"And we know that all things work together for good to them that love God." (Romans 8:28)
In the predawn hours of Saturday, June 16, 1984, a baby was born, wrapped in a white blanket and purposely kept from the young woman on the hospital bed. The infant male with bits of black hair was fed a bottle by his grandmother before he received a priesthood blessing at the hands of his grandfather. As the women looked on, the grandfather gently kissed the little one's forehead and handed him to the nurse.
Then he was gone.
More than 25 years later on a night in early December, the mother, Amy Smith, was preparing her five children for bed when the phone rang. An old friend delivered news that landed like a bombshell. The child Smith had given up for adoption in 1984 had found his biological father and was interested in meeting her. Never in her wildest dreams did she imagine this day would come. Now the Smiths had a major decision to make.
Initially, revisiting the past caused some anxiety and awkward feelings. But fear eventually evaporated into hugs, joyful tears and expressions of love.
As he celebrates his 27th birthday today, Bryan Kehl, the adopted baby, says reconnecting with his vast biological family has been a glimpse of heaven. The incredible experience illustrates that given time, the Lord can extract the most good out of some unfortunate circumstances.
"Nobody owns anybody, we are all brothers and sisters, and we are down here (on earth) to help each other struggle through the difficulties of life. When you have that perspective, it really changes you," said Kehl, an NFL linebacker for the St. Louis Rams. "This could be what it's like whenever we die and go to the other side. We will be introduced to family members and ancestors we have never known."
* * *
"We glory in tribulation also: knowing that tribulation worketh patience." (Romans 5:3)
In the early 1980s, Amy Evans (Smith) was a student and Aggiette at Utah State. She was dating an Aggie football player named Maurice Turner when she discovered she was pregnant. Initially, she assumed they would get married. Turner loved her but didn't think marriage was the solution.
Not prepared to raise a child on her own, Evans opted for adoption. Turner asked her not to give the baby up, that he and his family could raise the child, but Evans didn't think so. She felt strongly that having the child placed in an LDS home where he could be sealed to a family was the right thing to do. Turner objected but didn't stop the adoption.
"I felt at peace with the whole decision. It was the right thing to do," Amy said. "Now when I look back at all the timing of it, I feel like Heavenly Father had the whole situation in his hands and he knew what would happen, and … things would work out the way he wanted them to work out."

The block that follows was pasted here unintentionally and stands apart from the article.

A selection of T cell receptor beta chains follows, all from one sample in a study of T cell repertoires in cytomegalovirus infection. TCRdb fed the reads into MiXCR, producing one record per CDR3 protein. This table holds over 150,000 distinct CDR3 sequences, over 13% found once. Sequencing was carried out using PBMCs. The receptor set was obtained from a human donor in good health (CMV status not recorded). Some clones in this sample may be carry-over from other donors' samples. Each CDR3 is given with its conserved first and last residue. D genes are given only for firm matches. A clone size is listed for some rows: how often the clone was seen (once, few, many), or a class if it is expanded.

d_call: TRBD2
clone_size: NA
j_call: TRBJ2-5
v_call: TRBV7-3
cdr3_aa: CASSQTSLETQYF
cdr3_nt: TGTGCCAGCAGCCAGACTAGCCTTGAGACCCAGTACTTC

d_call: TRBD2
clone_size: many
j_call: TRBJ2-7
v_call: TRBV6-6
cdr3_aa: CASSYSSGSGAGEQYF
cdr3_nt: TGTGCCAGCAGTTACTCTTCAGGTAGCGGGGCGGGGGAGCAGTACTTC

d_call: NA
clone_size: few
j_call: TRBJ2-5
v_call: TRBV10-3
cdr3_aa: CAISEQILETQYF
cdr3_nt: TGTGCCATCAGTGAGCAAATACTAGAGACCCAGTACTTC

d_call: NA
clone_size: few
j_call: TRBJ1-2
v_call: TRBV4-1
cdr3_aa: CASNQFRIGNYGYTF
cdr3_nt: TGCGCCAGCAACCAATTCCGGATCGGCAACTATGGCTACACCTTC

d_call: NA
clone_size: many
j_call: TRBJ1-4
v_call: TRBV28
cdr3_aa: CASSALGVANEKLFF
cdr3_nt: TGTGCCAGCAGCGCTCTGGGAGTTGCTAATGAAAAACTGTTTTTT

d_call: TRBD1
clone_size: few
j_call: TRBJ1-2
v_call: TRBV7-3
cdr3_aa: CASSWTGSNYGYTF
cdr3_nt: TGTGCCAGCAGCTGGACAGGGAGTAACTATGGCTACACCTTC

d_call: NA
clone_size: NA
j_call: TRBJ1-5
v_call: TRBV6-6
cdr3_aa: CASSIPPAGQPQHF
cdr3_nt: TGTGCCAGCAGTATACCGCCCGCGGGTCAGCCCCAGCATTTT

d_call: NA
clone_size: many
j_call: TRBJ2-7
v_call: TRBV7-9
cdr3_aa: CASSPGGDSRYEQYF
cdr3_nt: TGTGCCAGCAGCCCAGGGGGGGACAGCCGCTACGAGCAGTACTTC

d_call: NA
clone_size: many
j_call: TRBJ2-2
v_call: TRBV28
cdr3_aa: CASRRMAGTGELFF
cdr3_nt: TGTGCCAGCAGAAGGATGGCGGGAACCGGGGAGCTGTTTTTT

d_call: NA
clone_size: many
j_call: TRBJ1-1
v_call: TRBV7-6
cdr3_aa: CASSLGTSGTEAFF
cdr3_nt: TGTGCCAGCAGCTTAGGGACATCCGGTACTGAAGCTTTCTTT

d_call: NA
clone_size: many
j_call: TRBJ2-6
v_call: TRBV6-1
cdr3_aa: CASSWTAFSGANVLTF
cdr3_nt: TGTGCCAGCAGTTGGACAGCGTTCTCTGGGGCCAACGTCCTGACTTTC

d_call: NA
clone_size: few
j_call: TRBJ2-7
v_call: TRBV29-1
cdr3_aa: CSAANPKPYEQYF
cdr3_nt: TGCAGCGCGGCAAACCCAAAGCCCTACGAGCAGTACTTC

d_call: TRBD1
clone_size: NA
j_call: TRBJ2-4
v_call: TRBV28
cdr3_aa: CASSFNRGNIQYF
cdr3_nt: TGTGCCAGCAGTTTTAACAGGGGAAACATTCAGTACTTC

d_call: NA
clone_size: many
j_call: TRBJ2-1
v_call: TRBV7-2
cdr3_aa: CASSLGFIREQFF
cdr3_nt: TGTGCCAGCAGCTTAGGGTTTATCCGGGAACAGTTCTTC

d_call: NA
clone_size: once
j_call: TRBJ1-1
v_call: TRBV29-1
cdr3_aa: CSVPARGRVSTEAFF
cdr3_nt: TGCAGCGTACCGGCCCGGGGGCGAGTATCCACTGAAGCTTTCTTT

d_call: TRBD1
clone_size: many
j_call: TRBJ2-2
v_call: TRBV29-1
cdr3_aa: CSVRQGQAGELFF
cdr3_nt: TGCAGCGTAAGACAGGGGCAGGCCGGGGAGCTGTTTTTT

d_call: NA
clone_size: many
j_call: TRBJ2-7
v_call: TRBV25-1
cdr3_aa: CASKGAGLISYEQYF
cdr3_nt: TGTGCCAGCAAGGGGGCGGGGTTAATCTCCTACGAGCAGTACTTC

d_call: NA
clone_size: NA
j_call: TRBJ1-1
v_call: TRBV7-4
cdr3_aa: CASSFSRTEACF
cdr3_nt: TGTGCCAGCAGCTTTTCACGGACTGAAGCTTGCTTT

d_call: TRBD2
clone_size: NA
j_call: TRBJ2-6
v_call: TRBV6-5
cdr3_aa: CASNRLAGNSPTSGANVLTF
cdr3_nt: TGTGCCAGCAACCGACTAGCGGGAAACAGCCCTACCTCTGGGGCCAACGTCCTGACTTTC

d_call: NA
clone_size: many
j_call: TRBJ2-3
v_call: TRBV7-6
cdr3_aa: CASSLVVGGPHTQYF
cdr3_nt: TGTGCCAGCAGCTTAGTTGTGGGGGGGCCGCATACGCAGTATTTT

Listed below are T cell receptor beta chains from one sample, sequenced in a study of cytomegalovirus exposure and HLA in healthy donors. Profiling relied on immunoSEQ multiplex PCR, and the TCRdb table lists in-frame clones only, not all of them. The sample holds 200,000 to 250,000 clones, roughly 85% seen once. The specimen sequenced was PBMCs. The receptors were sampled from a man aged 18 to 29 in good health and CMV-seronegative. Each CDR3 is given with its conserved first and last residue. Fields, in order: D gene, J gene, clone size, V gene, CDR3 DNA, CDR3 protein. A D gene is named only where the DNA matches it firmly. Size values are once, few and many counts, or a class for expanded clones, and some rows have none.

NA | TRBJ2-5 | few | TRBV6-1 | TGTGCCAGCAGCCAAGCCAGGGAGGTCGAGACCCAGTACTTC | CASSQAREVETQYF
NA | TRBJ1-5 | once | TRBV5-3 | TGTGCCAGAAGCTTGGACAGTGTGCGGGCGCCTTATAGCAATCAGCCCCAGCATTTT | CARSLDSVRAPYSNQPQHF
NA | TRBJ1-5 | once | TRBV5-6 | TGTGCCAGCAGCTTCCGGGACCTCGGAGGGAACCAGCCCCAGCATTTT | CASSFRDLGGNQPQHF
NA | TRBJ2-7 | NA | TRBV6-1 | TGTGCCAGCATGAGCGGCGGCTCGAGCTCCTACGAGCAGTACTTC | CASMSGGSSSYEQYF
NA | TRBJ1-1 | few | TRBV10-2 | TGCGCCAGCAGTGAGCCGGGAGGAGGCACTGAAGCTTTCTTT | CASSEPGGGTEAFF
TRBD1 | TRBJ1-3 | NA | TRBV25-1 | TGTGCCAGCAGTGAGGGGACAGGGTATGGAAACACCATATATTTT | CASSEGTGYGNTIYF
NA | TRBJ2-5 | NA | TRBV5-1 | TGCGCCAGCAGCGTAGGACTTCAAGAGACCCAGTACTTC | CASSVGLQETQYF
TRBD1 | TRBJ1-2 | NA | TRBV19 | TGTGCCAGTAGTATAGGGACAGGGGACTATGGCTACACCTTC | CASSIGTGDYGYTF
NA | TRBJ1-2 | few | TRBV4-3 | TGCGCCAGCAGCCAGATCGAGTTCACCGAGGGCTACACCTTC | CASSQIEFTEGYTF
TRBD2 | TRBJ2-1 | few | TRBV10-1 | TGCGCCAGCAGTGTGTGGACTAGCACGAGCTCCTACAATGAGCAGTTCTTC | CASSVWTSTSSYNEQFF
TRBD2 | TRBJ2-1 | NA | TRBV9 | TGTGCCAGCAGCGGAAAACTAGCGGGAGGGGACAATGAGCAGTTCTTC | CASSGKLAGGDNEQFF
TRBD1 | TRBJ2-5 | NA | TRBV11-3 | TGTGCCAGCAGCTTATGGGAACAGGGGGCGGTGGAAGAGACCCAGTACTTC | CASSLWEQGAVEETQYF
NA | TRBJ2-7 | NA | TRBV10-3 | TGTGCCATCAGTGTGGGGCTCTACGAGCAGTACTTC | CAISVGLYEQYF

The biracial child arrived in the capable arms of two very experienced parents, Gary and Nancy Kehl. They named him Bryan. He became one of nine children in the Kehl home, and one of six adopted.
The Kehls are generous, compassionate people. Over an eight-year period, Gary and Nancy welcomed in and cared for 13 different unwed mothers. They have also sponsored 23 foster children. They did all this while raising and adopting the other children. Bryan was in good hands.
A year later, Amy had her life back in order. She was attending Weber State when she began dating a returned missionary named Brian Smith. As their relationship deepened, Amy knew she needed to tell Brian about her past. It was not easy.
One day she sat Brian down and told the story of the previous summer. If he wanted out of the relationship, she understood.
Brian admits he was tempted to judge her but was struck by a distinct, stronger feeling: "If you choose to abandon this relationship and this beautiful, trusting girl at this point, you will never forgive yourself and you will be no better than a hypocrite."
Brian himself was adopted and had imagined the desperate situation of his own biological mother. He was prepared for this moment. Their love intensified, and Brian eventually proposed to Amy on June 16, 1985, so she could have a more positive memory of that day.
* * *
"And patience, experience." (Romans 5:4)
Finding his biological parents was something that just happened, Bryan Kehl said.
He always knew he was adopted, but he felt no desire to find his biological parents. Then one day he became curious.
The Kehl family's legend was that Bryan's father was an NFL running back. In reality, all Kehl knew was the man's height, weight, eye and hair color. For fun, he searched the Internet for a player drafted from Utah in 1983. Kehl's finger stopped at No. 325 in the 12th round, where Minnesota picked Maurice Turner, RB, Utah State.
He found a roster and compared the measurements. They matched. Kehl told his mother, and his mother told some friends, who opted to track Turner down. In no time they had a phone number, and contact was made.
It was a phone call Maurice Turner had been waiting 25 years to receive.
"Bryan, you can't understand what this is like," Turner told Kehl the first time they spoke in 2009. "I have been praying for this phone call every day of my life."
At the time, the 6-foot-2, 235-pound Kehl played for the New York Giants. At the end of the 2009 season, the Giants had a game in Minnesota, and the weekend turned into a family reunion. The meeting was emotional and could not have gone better. It was fascinating for Kehl to learn about his father. He now had another big piece in the puzzle of his life. Now he was interested in meeting his biological mother, if she was willing.